But let stil Silence trew night-watches keepe, That sacred Peace may in assurance rayne, And tymely Sleep, when it is tyme to sleepe, May poure his limbs forth on your pleasant playne. The whiles an hundred little winged Loves, Like divers-fethered doves, Shall fly and flutter round about the bed, And in the secret darke, that none reproves, Their prety stealthes shall worke, and snares shall spread To filch away sweet snatches of delight, Conceald through covert night. Ye sonnes of Venus, play your sports at will! For greedy Pleasure, carelesse of your toyes, Thinks more upon her paradise of ioyes, Then what ye do, albe it good or ill. All night, therefore, attend your merry play, For it will soone be day: Now none doth hinder you, that say or sing; Ne will the woods now answer, nor your eccho ring.
R. Vaughan Williams sets lines 5-11 in (at least) one setting - see below for more information
R. Vaughan Williams sets lines 1-4 in (at least) one setting - see below for more information
About the headline (FAQ)
Confirmed with The Poetical Works of Edmund Spenser, Volume V, edited by Francis J. Child, London: Imprinted for William Ponsonbie, dwelling in Paules Churchyard at the Signe of the Bishops Head, 1591.
Modernized spelling used in Vaughan Williams's music (The minstrel's song):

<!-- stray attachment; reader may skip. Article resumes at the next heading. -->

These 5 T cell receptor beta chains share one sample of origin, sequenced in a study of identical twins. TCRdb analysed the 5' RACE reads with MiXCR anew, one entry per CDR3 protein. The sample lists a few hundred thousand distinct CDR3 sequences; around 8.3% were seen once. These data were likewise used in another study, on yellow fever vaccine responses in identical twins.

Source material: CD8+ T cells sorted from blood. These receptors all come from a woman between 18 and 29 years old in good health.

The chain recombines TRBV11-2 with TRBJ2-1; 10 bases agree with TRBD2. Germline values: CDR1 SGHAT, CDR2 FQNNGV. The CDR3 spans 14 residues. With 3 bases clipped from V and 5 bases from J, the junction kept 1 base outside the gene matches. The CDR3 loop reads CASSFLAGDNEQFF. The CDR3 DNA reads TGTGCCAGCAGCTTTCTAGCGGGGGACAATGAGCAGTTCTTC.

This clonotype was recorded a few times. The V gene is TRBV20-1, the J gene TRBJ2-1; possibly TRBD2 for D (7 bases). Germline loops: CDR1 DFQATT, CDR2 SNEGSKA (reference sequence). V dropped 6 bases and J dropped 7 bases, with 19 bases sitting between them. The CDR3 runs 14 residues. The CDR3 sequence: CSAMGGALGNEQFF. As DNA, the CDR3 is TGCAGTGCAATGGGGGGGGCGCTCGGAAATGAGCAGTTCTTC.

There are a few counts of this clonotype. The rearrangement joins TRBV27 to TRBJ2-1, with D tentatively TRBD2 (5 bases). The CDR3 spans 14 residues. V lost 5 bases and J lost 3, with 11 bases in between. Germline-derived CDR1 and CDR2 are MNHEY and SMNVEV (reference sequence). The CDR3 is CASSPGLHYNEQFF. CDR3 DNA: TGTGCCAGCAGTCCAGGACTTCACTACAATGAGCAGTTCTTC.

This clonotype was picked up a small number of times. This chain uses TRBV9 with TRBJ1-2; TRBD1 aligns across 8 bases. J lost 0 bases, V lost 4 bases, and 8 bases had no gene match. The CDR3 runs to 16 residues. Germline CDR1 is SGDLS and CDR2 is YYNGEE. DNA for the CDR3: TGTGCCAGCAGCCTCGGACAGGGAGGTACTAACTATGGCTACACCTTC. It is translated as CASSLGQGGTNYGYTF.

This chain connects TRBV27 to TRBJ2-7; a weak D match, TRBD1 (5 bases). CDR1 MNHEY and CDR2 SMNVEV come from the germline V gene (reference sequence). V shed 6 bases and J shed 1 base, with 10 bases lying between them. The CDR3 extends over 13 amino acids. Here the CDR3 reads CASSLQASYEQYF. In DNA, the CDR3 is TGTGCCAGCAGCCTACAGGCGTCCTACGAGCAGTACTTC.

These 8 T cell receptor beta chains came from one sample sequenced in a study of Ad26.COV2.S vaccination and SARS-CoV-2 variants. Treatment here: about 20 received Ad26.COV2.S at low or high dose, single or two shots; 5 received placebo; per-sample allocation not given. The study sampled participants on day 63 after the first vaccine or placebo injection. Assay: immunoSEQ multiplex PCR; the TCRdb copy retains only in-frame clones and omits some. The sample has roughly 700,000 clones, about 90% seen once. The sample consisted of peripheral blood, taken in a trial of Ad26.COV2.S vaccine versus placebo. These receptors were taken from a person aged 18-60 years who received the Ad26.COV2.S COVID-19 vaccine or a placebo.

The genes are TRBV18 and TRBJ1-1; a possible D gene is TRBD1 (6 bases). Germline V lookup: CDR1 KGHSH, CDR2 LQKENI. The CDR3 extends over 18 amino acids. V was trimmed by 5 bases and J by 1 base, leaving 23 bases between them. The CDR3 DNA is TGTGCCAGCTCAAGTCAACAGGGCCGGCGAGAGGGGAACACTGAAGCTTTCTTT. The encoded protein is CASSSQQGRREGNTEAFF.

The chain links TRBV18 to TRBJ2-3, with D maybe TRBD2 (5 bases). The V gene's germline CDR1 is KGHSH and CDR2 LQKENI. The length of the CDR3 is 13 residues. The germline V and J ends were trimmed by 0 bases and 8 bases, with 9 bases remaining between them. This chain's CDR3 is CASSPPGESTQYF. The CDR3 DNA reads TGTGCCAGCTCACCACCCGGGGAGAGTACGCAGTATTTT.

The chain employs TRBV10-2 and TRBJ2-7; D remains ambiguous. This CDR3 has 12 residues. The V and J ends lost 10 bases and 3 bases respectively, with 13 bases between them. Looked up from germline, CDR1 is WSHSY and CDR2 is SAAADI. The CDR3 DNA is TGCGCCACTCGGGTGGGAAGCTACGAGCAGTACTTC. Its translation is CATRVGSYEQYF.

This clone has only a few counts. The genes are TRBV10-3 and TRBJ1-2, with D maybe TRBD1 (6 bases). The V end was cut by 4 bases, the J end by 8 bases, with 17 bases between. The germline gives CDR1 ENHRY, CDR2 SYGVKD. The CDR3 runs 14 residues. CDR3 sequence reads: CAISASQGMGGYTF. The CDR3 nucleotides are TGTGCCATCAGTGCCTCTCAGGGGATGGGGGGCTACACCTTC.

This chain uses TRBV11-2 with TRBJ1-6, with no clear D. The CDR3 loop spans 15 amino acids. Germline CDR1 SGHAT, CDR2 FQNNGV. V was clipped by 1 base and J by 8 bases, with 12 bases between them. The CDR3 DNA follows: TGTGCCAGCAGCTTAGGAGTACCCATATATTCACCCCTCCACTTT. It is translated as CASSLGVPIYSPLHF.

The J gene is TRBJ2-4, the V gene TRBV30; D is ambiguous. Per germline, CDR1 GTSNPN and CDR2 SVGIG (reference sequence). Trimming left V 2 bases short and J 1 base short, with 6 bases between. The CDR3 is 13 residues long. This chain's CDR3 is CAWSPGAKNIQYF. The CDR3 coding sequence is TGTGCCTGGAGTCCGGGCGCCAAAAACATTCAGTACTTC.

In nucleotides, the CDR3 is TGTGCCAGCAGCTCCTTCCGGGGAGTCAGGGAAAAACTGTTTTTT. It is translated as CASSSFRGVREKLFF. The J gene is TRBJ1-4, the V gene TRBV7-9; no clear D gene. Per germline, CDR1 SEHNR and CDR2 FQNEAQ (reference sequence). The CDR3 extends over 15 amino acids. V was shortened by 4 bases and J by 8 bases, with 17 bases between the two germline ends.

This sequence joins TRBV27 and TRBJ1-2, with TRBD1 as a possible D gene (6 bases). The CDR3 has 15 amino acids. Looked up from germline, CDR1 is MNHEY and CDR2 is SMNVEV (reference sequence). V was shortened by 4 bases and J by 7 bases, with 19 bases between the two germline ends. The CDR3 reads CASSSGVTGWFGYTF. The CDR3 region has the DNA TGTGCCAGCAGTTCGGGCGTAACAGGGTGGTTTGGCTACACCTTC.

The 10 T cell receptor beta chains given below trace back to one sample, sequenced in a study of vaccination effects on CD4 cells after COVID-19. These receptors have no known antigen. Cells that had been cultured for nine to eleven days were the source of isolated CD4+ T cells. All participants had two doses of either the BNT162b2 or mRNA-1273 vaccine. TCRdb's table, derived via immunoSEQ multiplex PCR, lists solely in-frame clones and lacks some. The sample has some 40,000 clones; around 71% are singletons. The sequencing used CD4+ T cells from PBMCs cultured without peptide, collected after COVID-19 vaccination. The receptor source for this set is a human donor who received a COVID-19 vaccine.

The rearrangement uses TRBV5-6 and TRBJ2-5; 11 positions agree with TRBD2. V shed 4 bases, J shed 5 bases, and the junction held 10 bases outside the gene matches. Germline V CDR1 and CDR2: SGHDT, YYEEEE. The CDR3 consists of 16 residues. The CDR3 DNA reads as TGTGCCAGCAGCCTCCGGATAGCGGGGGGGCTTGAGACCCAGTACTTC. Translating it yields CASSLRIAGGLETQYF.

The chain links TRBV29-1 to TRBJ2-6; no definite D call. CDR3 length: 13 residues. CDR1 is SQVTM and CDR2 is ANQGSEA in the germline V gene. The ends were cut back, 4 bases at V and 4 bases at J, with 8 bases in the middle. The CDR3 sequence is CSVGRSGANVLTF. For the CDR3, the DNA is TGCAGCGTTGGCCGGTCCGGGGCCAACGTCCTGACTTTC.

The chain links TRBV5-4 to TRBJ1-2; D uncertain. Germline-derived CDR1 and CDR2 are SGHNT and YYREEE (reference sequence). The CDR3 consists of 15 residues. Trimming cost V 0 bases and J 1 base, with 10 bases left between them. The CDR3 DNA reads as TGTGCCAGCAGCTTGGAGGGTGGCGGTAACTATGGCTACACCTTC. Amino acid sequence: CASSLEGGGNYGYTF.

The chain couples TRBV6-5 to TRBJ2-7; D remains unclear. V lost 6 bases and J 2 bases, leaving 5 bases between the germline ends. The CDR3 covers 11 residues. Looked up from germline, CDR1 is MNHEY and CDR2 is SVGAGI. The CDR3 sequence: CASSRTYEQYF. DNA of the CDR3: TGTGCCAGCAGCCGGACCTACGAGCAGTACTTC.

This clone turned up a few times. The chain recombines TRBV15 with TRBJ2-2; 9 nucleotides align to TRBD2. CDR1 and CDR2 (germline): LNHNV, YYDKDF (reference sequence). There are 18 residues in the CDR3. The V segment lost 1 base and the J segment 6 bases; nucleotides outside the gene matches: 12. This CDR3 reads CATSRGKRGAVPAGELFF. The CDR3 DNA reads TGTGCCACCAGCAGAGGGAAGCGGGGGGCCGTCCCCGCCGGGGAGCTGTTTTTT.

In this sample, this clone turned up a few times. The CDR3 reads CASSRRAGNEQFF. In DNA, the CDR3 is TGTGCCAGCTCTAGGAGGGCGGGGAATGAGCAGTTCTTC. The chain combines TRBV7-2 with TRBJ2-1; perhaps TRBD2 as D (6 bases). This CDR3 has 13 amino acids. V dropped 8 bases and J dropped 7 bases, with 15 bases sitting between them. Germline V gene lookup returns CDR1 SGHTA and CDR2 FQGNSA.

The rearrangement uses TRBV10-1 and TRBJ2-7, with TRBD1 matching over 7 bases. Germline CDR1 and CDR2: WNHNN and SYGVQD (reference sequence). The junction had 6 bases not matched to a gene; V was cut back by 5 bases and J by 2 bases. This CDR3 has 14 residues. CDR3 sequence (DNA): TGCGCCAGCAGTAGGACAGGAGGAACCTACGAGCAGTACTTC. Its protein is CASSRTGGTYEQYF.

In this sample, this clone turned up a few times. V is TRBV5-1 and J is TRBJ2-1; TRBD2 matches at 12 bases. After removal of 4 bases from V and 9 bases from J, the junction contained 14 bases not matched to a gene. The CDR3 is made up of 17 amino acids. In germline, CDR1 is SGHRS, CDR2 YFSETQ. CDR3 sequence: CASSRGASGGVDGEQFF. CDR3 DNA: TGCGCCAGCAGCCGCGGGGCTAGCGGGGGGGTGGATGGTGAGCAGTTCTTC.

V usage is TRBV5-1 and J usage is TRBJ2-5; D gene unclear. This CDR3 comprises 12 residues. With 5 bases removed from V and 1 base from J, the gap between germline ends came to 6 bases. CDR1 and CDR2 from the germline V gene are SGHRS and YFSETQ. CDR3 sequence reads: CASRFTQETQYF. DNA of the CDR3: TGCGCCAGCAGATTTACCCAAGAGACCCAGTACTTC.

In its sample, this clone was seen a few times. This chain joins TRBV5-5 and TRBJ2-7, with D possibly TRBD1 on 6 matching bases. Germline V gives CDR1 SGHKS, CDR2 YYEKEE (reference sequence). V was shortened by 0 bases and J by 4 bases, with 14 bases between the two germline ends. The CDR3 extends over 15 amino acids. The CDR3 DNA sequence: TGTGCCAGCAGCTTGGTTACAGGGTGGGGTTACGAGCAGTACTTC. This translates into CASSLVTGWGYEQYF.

But let still Silence true night watches keep, That sacred peace may in assurance reign, And timely sleep, when it is time to sleep, May pour his limbs forth on your pleasant plain...
Modernized spelling used in Vaughan William's music (Song of the winged loves):
The whiles an hundred little wingèd loves, Like divers fethered doves, Shall fly and flutter round about your bed, And in the secret dark, that none reproves Their pretty stealths shall work, and snares shall spread To filch away sweet snatches of delight, Concealed through covert night.
- by Edmund Spenser (1552 - 1599), no title, appears in Epithalamion, no. 20 [author's text checked 1 time against a primary source]
Musical settings (art songs, Lieder, mélodies, (etc.), choral pieces, and other vocal works set to this text), listed by composer (not necessarily exhaustive)
- by Ralph Vaughan Williams (1872 - 1958), "Song of the winged loves", 1957, published 1957, lines 5-11 [ baritone, mixed chorus, orchestra ], from cantata Epithalamion, no. 10, London, Oxford University Press [sung text checked 1 time]
This text (or a part of it) is used in a work
- by Ralph Vaughan Williams (1872 - 1958), "The minstrel's song", 1957, published 1957 [ baritone, mixed chorus, orchestra ], from cantata Epithalamion, no. 9, London, Oxford University Press
Research team for this text: Emily Ezust [Administrator] , Gustav Ringel
Text added to the website: 2020-01-12 00:00:00
Last modified: 2020-01-12 12:12:00
Line count: 19
Word count: 142